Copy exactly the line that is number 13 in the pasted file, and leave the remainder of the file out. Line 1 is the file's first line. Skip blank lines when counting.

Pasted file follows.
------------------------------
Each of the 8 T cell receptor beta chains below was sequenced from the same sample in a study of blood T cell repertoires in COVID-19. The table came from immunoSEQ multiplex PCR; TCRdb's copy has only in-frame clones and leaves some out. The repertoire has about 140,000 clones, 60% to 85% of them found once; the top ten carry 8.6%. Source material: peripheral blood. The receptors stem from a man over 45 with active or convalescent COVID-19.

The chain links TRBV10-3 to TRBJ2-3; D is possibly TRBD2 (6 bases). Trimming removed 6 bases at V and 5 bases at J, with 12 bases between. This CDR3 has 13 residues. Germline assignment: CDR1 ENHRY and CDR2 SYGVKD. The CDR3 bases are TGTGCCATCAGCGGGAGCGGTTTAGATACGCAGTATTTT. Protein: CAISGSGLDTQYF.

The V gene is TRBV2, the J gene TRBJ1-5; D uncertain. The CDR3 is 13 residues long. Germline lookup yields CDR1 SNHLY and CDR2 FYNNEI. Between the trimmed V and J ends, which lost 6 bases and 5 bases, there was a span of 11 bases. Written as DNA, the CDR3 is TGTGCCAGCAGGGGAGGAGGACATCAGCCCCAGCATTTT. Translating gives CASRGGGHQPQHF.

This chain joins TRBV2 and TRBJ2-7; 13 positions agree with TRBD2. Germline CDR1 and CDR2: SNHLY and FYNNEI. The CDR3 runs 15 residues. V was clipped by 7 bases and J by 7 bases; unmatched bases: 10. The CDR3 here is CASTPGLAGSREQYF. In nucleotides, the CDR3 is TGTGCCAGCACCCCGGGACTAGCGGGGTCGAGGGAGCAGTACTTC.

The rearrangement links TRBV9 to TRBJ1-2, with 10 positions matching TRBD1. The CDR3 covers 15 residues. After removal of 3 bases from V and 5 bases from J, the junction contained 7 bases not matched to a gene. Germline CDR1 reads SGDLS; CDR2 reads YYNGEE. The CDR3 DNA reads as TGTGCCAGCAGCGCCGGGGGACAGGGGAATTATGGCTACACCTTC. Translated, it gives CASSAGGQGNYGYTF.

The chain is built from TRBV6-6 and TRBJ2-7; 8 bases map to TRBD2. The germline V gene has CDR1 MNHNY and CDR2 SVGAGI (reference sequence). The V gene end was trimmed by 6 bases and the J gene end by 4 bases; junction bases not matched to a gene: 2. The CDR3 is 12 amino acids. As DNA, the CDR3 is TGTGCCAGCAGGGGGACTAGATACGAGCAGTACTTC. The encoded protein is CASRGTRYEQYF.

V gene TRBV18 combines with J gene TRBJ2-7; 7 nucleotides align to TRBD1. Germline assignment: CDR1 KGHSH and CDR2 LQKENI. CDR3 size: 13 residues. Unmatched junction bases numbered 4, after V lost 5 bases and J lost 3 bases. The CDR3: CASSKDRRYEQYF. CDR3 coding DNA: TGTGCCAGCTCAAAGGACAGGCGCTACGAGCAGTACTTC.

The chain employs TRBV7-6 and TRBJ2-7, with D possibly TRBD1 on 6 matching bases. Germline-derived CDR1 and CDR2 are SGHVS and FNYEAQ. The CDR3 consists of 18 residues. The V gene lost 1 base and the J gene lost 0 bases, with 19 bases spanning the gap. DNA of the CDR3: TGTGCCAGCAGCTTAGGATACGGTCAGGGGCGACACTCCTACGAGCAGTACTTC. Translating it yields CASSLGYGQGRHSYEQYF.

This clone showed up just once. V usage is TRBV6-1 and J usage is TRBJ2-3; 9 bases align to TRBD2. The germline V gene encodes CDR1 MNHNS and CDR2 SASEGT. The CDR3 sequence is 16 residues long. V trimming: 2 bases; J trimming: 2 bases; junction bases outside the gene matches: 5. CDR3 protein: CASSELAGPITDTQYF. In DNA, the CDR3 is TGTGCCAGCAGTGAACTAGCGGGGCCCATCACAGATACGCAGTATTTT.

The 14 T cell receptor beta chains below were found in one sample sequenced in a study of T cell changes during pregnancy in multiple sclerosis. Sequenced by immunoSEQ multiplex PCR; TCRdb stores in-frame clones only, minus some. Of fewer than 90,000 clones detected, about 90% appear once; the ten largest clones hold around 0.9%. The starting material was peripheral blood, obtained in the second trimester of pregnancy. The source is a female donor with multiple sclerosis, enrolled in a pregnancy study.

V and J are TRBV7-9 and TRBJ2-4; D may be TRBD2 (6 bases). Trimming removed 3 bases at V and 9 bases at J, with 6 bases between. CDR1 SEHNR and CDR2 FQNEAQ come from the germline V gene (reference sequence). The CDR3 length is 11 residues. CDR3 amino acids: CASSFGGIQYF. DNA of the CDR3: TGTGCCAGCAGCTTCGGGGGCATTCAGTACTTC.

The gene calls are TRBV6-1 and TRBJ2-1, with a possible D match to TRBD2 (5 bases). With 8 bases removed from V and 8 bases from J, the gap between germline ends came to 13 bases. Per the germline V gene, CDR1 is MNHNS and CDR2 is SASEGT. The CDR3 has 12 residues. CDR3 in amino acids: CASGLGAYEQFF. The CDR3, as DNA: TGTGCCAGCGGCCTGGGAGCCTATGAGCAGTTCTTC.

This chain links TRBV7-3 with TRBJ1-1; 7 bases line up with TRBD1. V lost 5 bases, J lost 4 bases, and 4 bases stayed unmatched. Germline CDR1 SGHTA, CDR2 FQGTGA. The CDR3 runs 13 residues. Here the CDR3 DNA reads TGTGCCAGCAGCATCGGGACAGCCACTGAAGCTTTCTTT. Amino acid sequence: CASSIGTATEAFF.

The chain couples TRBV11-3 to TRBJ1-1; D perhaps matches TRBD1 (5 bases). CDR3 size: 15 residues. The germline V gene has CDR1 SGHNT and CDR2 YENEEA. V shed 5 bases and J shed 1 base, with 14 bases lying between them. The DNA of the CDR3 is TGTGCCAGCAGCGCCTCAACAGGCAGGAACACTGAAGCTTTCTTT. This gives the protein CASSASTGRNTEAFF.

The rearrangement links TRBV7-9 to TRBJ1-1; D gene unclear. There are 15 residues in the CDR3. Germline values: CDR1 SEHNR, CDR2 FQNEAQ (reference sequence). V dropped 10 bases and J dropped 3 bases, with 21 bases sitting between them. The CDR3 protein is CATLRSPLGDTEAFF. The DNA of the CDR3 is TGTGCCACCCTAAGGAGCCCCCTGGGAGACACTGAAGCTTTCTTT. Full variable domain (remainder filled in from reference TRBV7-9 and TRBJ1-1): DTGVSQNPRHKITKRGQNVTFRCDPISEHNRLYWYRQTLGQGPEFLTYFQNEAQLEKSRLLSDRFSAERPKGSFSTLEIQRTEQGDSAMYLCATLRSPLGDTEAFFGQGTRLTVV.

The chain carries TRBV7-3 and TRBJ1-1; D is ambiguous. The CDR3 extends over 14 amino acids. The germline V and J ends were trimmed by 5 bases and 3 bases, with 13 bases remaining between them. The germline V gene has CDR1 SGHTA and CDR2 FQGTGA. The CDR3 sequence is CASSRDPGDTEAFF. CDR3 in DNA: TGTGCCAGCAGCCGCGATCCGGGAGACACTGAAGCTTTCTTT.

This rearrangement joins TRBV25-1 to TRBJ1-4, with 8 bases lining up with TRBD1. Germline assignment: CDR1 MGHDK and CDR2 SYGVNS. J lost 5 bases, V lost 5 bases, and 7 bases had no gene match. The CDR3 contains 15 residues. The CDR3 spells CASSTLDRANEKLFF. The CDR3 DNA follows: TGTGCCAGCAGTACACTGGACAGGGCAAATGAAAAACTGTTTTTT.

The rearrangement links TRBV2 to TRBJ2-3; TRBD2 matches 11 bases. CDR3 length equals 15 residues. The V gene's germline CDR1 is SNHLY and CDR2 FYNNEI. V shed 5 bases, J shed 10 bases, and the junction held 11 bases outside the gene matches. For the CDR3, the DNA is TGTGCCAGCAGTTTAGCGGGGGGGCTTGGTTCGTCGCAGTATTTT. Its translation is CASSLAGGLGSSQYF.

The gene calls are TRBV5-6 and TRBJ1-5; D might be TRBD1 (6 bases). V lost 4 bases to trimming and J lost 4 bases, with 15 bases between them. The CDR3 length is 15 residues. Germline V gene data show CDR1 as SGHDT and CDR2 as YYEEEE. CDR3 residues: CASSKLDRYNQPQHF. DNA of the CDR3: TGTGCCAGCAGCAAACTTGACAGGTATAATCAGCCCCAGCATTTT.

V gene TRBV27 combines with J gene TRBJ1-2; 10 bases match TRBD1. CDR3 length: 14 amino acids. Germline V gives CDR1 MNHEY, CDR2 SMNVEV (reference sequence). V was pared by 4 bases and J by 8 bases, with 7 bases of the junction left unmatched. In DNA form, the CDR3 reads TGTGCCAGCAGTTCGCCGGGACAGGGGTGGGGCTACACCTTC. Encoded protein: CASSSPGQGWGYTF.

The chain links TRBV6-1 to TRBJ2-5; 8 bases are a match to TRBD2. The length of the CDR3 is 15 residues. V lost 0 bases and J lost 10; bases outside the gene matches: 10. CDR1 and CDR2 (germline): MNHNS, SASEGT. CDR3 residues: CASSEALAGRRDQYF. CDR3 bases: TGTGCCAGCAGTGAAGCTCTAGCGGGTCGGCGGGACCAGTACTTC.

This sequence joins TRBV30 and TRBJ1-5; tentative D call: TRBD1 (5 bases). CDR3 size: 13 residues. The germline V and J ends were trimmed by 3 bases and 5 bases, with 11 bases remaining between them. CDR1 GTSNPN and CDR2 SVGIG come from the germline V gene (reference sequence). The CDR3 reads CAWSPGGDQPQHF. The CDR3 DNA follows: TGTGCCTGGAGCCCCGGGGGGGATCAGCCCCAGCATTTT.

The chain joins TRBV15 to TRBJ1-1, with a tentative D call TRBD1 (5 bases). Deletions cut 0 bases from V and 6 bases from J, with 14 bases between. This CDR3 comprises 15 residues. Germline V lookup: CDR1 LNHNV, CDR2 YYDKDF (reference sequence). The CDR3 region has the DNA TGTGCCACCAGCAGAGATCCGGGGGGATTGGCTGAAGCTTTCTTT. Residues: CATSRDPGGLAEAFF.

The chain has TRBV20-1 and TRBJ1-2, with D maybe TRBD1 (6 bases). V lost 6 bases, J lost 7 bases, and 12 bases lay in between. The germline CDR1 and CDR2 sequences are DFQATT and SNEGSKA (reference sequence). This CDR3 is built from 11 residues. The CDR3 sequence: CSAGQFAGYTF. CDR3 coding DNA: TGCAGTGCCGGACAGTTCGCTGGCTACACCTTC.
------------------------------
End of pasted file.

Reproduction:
This chain links TRBV7-3 with TRBJ1-1; 7 bases line up with TRBD1. V lost 5 bases, J lost 4 bases, and 4 bases stayed unmatched. Germline CDR1 SGHTA, CDR2 FQGTGA. The CDR3 runs 13 residues. Here the CDR3 DNA reads TGTGCCAGCAGCATCGGGACAGCCACTGAAGCTTTCTTT. Amino acid sequence: CASSIGTATEAFF.